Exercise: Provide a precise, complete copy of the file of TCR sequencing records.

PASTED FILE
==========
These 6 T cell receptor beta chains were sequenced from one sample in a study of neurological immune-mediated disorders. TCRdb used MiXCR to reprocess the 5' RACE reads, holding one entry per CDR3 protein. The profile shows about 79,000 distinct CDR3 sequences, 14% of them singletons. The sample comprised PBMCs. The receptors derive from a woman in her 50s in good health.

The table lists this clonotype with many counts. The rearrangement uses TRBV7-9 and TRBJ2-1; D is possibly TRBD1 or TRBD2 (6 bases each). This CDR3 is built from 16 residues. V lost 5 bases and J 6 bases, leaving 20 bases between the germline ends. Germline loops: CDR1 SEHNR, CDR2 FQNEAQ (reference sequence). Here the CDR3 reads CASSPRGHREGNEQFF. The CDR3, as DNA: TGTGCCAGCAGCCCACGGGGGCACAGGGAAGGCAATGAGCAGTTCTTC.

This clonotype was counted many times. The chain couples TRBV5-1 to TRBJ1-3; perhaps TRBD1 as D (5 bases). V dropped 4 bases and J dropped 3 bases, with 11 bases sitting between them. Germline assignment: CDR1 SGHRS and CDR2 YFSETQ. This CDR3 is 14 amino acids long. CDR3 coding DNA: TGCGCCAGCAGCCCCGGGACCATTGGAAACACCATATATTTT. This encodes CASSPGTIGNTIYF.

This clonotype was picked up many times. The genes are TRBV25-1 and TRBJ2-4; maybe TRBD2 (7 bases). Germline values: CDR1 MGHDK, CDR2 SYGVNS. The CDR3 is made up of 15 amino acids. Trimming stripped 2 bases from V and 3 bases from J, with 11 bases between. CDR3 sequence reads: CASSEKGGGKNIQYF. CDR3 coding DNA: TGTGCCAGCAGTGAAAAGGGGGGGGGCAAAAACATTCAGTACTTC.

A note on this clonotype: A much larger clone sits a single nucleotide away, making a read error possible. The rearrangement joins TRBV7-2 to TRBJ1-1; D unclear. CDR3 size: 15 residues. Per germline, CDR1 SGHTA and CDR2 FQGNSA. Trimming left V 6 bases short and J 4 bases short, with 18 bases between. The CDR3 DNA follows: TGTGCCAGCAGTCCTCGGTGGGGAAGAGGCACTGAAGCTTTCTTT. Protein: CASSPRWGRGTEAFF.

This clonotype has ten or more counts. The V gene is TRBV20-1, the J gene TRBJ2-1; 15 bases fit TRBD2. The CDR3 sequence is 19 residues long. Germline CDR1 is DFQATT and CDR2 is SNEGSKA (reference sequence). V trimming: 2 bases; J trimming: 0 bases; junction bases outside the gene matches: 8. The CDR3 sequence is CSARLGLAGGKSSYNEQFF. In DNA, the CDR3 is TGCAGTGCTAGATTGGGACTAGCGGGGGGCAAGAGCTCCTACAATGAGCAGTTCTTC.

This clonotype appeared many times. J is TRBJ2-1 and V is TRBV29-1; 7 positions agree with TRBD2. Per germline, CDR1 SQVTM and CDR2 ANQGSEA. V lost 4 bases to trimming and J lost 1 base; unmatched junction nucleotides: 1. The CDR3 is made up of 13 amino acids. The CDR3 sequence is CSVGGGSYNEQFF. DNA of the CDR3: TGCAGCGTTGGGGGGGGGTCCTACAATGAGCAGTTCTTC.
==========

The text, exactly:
These 6 T cell receptor beta chains were sequenced from one sample in a study of neurological immune-mediated disorders. TCRdb used MiXCR to reprocess the 5' RACE reads, holding one entry per CDR3 protein. The profile shows about 79,000 distinct CDR3 sequences, 14% of them singletons. The sample comprised PBMCs. The receptors derive from a woman in her 50s in good health.

The table lists this clonotype with many counts. The rearrangement uses TRBV7-9 and TRBJ2-1; D is possibly TRBD1 or TRBD2 (6 bases each). This CDR3 is built from 16 residues. V lost 5 bases and J 6 bases, leaving 20 bases between the germline ends. Germline loops: CDR1 SEHNR, CDR2 FQNEAQ (reference sequence). Here the CDR3 reads CASSPRGHREGNEQFF. The CDR3, as DNA: TGTGCCAGCAGCCCACGGGGGCACAGGGAAGGCAATGAGCAGTTCTTC.

This clonotype was counted many times. The chain couples TRBV5-1 to TRBJ1-3; perhaps TRBD1 as D (5 bases). V dropped 4 bases and J dropped 3 bases, with 11 bases sitting between them. Germline assignment: CDR1 SGHRS and CDR2 YFSETQ. This CDR3 is 14 amino acids long. CDR3 coding DNA: TGCGCCAGCAGCCCCGGGACCATTGGAAACACCATATATTTT. This encodes CASSPGTIGNTIYF.

This clonotype was picked up many times. The genes are TRBV25-1 and TRBJ2-4; maybe TRBD2 (7 bases). Germline values: CDR1 MGHDK, CDR2 SYGVNS. The CDR3 is made up of 15 amino acids. Trimming stripped 2 bases from V and 3 bases from J, with 11 bases between. CDR3 sequence reads: CASSEKGGGKNIQYF. CDR3 coding DNA: TGTGCCAGCAGTGAAAAGGGGGGGGGCAAAAACATTCAGTACTTC.

A note on this clonotype: A much larger clone sits a single nucleotide away, making a read error possible. The rearrangement joins TRBV7-2 to TRBJ1-1; D unclear. CDR3 size: 15 residues. Per germline, CDR1 SGHTA and CDR2 FQGNSA. Trimming left V 6 bases short and J 4 bases short, with 18 bases between. The CDR3 DNA follows: TGTGCCAGCAGTCCTCGGTGGGGAAGAGGCACTGAAGCTTTCTTT. Protein: CASSPRWGRGTEAFF.

This clonotype has ten or more counts. The V gene is TRBV20-1, the J gene TRBJ2-1; 15 bases fit TRBD2. The CDR3 sequence is 19 residues long. Germline CDR1 is DFQATT and CDR2 is SNEGSKA (reference sequence). V trimming: 2 bases; J trimming: 0 bases; junction bases outside the gene matches: 8. The CDR3 sequence is CSARLGLAGGKSSYNEQFF. In DNA, the CDR3 is TGCAGTGCTAGATTGGGACTAGCGGGGGGCAAGAGCTCCTACAATGAGCAGTTCTTC.

This clonotype appeared many times. J is TRBJ2-1 and V is TRBV29-1; 7 positions agree with TRBD2. Per germline, CDR1 SQVTM and CDR2 ANQGSEA. V lost 4 bases to trimming and J lost 1 base; unmatched junction nucleotides: 1. The CDR3 is made up of 13 amino acids. The CDR3 sequence is CSVGGGSYNEQFF. DNA of the CDR3: TGCAGCGTTGGGGGGGGGTCCTACAATGAGCAGTTCTTC.